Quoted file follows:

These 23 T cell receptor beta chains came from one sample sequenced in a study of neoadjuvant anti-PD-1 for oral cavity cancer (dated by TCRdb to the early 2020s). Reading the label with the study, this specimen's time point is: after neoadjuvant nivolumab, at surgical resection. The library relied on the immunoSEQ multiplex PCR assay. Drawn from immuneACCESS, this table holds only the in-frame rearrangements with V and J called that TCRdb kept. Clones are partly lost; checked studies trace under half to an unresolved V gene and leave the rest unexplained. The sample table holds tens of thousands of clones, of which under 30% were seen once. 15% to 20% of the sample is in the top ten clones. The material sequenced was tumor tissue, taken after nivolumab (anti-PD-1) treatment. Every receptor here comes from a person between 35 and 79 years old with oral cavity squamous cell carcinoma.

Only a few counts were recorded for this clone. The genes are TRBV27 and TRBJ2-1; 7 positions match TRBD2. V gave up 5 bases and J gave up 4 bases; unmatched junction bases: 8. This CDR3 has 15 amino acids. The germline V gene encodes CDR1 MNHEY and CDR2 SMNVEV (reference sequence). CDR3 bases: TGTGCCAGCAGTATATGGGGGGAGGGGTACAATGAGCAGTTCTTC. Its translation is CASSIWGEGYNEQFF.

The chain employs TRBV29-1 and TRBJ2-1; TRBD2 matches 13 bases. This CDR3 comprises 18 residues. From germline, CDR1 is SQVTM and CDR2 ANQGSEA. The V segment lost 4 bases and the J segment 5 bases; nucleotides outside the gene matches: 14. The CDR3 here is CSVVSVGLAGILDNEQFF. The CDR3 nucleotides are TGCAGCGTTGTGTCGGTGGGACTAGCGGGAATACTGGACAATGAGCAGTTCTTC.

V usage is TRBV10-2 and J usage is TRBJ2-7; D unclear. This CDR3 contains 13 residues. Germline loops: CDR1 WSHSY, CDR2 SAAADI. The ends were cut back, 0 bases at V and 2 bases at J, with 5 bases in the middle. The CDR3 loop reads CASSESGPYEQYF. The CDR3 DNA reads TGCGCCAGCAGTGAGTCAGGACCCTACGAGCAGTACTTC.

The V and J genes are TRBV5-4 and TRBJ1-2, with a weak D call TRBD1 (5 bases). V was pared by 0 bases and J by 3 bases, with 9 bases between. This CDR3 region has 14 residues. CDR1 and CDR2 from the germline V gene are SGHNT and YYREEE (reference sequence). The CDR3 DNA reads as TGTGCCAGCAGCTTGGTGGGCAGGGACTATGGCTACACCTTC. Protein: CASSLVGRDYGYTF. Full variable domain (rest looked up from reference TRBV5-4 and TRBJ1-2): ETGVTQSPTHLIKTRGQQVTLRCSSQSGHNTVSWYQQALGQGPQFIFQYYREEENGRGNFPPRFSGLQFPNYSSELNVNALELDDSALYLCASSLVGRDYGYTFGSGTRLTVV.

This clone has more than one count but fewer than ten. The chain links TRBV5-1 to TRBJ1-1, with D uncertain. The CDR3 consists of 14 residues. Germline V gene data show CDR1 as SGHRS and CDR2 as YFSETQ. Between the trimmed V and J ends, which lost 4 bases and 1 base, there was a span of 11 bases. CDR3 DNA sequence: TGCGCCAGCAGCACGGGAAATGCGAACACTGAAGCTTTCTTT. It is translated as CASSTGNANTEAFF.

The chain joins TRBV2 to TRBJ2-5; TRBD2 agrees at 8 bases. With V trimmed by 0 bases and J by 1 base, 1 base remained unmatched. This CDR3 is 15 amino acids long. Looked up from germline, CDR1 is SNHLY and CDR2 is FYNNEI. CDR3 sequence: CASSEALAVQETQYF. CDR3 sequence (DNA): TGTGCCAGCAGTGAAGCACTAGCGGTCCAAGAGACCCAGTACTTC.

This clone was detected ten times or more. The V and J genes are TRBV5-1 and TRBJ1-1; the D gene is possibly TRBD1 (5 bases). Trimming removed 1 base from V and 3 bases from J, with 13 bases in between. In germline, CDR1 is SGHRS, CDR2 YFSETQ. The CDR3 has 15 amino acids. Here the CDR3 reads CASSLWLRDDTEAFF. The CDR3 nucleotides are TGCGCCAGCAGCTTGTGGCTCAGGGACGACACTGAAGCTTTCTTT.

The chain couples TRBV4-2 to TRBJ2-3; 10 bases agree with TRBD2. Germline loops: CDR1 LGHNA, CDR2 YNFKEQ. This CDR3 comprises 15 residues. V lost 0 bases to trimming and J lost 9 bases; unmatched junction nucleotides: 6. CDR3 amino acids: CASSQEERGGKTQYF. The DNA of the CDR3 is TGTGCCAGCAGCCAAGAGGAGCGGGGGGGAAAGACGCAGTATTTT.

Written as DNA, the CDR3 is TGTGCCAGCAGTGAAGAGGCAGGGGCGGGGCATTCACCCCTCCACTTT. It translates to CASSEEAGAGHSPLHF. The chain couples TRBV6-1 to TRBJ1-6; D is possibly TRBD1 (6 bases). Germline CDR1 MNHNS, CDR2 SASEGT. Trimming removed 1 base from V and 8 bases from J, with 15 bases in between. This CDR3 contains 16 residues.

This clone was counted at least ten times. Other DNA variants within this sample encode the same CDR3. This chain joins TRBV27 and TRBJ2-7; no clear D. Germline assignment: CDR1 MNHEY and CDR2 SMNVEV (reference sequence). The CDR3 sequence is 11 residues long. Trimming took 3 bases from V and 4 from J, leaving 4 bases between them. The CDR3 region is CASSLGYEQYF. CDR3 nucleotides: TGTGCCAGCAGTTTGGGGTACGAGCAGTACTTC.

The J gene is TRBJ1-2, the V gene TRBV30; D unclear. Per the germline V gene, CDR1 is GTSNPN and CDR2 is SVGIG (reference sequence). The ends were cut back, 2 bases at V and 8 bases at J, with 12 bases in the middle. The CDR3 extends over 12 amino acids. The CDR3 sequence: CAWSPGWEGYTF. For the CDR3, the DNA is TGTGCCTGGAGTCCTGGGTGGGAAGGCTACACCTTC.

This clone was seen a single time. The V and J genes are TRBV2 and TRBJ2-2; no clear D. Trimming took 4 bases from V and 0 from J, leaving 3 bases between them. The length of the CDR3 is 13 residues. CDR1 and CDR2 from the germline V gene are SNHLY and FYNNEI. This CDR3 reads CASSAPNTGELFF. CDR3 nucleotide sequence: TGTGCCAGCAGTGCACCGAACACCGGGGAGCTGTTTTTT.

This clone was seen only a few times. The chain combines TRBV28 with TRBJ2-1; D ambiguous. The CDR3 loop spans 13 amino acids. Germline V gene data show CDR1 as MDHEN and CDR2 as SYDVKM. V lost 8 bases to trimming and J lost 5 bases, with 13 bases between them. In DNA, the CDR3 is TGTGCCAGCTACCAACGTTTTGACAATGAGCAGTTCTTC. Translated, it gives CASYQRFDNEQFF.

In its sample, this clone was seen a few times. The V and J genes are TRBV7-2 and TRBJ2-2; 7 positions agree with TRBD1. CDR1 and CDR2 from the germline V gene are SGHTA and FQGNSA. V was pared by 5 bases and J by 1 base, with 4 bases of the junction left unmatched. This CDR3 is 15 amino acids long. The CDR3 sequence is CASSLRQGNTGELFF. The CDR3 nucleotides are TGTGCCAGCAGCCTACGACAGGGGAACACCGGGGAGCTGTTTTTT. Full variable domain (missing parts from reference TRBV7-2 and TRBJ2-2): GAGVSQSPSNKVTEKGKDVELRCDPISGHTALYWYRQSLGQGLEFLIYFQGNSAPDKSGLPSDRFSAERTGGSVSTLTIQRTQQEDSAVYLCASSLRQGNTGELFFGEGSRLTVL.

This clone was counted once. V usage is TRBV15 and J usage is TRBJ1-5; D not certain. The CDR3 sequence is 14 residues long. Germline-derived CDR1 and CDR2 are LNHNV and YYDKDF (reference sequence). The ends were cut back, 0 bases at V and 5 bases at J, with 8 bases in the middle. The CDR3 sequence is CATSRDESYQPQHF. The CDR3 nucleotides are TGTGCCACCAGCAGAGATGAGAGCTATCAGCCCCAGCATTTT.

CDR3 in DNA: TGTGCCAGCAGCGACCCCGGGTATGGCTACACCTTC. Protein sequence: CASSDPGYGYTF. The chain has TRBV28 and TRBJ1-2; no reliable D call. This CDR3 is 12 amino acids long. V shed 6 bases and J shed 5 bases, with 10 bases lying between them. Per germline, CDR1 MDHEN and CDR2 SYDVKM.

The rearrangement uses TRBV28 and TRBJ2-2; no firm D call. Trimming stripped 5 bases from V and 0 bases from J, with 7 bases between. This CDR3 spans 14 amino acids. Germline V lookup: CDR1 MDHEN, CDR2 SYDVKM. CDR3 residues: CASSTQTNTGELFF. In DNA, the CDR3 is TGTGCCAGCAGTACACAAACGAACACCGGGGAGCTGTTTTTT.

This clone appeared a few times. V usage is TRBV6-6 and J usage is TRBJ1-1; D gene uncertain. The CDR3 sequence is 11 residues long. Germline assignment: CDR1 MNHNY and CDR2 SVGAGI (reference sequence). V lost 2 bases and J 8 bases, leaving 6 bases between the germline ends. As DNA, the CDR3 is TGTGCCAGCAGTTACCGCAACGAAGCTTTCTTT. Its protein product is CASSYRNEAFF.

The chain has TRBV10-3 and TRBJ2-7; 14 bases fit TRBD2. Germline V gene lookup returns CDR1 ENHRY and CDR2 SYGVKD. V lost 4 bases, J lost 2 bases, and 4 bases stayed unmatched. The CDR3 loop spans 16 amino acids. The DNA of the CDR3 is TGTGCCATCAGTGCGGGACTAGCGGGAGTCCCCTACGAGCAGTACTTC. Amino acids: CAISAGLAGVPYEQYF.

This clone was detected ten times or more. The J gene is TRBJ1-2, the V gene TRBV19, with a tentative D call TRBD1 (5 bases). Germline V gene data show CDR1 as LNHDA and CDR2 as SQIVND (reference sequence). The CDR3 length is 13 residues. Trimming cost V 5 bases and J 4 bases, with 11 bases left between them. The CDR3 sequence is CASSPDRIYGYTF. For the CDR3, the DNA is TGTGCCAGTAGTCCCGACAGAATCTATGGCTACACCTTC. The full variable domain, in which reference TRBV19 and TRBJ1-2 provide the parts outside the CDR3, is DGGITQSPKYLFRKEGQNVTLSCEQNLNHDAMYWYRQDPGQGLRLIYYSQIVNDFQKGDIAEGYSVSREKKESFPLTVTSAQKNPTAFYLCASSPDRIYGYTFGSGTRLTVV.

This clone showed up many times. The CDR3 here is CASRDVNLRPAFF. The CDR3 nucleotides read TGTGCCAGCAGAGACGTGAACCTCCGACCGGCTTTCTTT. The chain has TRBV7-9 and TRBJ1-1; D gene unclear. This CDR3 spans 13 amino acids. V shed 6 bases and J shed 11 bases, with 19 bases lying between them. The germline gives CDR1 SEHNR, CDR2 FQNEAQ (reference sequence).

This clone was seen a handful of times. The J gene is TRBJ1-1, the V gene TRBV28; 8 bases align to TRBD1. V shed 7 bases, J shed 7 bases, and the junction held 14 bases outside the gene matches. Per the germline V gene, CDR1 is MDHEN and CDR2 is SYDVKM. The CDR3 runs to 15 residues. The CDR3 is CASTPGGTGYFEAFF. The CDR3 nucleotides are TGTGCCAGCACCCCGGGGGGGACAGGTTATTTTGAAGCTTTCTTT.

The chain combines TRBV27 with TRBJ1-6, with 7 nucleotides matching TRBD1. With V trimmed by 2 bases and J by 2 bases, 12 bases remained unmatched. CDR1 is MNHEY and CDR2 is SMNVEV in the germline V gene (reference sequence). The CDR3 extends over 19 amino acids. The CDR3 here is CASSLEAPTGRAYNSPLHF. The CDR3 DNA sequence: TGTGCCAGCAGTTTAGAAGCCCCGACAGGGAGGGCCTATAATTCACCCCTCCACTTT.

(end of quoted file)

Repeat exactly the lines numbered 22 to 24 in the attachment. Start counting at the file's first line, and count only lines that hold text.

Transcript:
This clone showed up many times. The CDR3 here is CASRDVNLRPAFF. The CDR3 nucleotides read TGTGCCAGCAGAGACGTGAACCTCCGACCGGCTTTCTTT. The chain has TRBV7-9 and TRBJ1-1; D gene unclear. This CDR3 spans 13 amino acids. V shed 6 bases and J shed 11 bases, with 19 bases lying between them. The germline gives CDR1 SEHNR, CDR2 FQNEAQ (reference sequence).

This clone was seen a handful of times. The J gene is TRBJ1-1, the V gene TRBV28; 8 bases align to TRBD1. V shed 7 bases, J shed 7 bases, and the junction held 14 bases outside the gene matches. Per the germline V gene, CDR1 is MDHEN and CDR2 is SYDVKM. The CDR3 runs to 15 residues. The CDR3 is CASTPGGTGYFEAFF. The CDR3 nucleotides are TGTGCCAGCACCCCGGGGGGGACAGGTTATTTTGAAGCTTTCTTT.

The chain combines TRBV27 with TRBJ1-6, with 7 nucleotides matching TRBD1. With V trimmed by 2 bases and J by 2 bases, 12 bases remained unmatched. CDR1 is MNHEY and CDR2 is SMNVEV in the germline V gene (reference sequence). The CDR3 extends over 19 amino acids. The CDR3 here is CASSLEAPTGRAYNSPLHF. The CDR3 DNA sequence: TGTGCCAGCAGTTTAGAAGCCCCGACAGGGAGGGCCTATAATTCACCCCTCCACTTT.